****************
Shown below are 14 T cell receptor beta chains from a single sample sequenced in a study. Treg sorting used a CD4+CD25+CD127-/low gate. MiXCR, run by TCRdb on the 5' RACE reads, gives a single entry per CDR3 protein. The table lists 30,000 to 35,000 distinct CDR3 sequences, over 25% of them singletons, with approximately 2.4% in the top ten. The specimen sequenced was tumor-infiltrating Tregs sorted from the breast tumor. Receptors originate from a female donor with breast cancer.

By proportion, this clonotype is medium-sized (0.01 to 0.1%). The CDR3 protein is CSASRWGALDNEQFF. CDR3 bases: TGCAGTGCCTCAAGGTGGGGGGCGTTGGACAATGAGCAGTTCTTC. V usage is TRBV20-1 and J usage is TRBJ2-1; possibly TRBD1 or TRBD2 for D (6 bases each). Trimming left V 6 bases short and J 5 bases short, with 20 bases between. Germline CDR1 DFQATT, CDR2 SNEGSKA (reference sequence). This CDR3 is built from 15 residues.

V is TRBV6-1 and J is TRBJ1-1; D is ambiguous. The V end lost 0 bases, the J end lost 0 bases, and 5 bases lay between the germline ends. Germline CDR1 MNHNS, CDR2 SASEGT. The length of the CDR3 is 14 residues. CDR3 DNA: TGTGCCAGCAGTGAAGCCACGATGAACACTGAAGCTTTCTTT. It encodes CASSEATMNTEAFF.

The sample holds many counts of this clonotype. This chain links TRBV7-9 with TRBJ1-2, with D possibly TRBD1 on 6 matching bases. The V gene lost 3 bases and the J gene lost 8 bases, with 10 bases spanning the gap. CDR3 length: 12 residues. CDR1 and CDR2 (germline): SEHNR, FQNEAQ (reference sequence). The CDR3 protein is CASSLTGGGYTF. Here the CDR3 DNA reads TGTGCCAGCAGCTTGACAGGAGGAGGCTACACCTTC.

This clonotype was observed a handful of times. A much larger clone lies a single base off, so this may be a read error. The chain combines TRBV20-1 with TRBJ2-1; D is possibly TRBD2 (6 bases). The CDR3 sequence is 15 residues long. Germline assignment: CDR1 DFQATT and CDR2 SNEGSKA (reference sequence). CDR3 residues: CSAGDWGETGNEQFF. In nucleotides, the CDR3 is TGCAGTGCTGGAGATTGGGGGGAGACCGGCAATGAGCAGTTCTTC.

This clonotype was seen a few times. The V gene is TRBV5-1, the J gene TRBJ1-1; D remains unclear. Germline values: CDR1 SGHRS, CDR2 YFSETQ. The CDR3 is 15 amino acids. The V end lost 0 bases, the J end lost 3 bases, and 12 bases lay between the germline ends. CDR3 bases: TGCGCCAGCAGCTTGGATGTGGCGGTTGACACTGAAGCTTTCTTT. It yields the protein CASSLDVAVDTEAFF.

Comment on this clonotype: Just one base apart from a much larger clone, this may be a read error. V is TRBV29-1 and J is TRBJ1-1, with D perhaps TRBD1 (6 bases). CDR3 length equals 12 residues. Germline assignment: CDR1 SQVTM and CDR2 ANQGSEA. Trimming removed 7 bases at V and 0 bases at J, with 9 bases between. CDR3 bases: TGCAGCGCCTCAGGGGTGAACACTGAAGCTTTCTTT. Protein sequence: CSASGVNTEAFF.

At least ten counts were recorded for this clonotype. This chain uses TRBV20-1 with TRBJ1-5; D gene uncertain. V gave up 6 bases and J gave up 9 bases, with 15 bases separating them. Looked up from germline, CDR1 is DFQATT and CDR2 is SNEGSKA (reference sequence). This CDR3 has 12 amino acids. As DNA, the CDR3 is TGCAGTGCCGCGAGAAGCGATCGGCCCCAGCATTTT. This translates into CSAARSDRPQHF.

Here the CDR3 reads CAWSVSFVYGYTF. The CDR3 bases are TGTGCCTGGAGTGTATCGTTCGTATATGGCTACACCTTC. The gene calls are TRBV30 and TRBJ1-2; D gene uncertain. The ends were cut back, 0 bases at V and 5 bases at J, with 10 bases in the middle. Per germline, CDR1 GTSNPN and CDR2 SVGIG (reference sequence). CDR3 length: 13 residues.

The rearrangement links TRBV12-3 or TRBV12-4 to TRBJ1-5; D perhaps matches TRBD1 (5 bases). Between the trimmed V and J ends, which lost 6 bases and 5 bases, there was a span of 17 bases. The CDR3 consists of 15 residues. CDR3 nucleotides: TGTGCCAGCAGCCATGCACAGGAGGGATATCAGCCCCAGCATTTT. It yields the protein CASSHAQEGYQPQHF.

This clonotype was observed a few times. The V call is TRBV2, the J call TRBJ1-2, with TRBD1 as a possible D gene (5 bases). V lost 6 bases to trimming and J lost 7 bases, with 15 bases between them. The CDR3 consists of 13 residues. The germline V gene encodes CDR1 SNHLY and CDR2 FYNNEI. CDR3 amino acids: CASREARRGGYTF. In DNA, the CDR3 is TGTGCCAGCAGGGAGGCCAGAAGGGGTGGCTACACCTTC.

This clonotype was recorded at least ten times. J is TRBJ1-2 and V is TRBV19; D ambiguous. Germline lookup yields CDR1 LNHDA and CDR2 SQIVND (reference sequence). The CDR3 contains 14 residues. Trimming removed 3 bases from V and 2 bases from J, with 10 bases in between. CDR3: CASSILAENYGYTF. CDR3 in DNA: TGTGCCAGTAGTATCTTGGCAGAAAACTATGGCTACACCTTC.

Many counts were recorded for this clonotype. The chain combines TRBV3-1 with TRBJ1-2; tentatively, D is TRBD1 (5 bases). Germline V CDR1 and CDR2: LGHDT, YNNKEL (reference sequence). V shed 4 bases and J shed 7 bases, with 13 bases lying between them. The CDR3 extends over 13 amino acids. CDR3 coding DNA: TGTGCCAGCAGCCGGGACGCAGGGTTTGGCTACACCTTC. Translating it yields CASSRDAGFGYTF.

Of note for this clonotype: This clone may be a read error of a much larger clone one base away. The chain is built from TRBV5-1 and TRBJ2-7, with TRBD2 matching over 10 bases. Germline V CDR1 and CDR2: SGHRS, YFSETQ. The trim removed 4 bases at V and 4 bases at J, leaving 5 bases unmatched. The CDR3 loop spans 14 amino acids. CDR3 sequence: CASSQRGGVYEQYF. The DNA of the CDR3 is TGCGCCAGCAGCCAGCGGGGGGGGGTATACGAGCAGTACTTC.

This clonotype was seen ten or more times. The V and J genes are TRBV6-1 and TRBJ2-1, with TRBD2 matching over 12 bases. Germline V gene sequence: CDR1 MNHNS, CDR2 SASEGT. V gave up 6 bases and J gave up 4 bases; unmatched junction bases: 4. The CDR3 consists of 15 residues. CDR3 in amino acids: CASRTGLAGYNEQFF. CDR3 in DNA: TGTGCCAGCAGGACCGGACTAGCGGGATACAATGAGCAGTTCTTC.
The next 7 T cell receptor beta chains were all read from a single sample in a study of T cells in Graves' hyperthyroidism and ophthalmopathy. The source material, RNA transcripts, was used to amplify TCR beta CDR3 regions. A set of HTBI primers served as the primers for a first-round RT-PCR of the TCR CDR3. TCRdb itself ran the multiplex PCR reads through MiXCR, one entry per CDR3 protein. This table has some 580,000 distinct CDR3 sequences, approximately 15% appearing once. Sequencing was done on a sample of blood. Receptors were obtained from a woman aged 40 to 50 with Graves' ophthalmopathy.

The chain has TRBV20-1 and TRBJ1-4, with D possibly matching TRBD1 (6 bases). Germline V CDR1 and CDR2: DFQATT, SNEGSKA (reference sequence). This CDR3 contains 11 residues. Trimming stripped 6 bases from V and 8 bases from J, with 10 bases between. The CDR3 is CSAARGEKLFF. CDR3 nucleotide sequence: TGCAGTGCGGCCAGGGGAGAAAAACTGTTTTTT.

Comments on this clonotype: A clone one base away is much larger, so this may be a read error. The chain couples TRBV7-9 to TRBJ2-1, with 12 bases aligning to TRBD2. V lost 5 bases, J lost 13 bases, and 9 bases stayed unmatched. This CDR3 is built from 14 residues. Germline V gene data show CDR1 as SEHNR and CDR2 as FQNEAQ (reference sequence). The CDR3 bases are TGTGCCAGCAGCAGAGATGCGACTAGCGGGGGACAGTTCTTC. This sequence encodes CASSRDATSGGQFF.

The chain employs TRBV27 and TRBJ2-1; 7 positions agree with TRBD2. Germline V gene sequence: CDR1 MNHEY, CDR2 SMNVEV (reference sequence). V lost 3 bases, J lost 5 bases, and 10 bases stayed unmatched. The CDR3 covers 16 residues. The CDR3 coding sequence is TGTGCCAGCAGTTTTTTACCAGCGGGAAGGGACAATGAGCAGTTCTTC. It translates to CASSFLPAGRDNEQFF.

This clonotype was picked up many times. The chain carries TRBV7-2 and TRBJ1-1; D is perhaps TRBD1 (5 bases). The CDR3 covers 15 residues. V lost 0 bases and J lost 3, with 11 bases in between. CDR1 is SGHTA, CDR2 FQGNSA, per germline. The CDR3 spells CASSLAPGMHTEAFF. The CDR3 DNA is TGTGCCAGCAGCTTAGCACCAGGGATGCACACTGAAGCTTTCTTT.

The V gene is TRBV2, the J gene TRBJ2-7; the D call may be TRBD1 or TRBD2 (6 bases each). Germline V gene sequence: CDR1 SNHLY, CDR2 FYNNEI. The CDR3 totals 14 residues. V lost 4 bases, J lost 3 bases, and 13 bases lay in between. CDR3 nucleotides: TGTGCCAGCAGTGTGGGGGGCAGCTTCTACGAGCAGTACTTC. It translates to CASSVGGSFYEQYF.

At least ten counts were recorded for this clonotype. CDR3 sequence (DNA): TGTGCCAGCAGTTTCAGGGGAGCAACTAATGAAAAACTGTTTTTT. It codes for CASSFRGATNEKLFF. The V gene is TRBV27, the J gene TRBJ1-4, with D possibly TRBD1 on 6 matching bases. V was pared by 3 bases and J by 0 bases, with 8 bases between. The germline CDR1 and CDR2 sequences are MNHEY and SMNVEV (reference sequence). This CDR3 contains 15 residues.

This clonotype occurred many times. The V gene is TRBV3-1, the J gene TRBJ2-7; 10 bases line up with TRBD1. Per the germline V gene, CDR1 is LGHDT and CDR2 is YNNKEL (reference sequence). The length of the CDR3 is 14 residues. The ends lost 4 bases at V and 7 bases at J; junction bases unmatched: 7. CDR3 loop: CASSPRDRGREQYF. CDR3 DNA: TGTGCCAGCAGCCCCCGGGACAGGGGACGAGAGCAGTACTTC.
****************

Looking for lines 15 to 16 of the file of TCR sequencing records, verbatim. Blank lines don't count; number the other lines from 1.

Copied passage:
This clonotype was seen ten or more times. The V and J genes are TRBV6-1 and TRBJ2-1, with TRBD2 matching over 12 bases. Germline V gene sequence: CDR1 MNHNS, CDR2 SASEGT. V gave up 6 bases and J gave up 4 bases; unmatched junction bases: 4. The CDR3 consists of 15 residues. CDR3 in amino acids: CASRTGLAGYNEQFF. CDR3 in DNA: TGTGCCAGCAGGACCGGACTAGCGGGATACAATGAGCAGTTCTTC.
The next 7 T cell receptor beta chains were all read from a single sample in a study of T cells in Graves' hyperthyroidism and ophthalmopathy. The source material, RNA transcripts, was used to amplify TCR beta CDR3 regions. A set of HTBI primers served as the primers for a first-round RT-PCR of the TCR CDR3. TCRdb itself ran the multiplex PCR reads through MiXCR, one entry per CDR3 protein. This table has some 580,000 distinct CDR3 sequences, approximately 15% appearing once. Sequencing was done on a sample of blood. Receptors were obtained from a woman aged 40 to 50 with Graves' ophthalmopathy.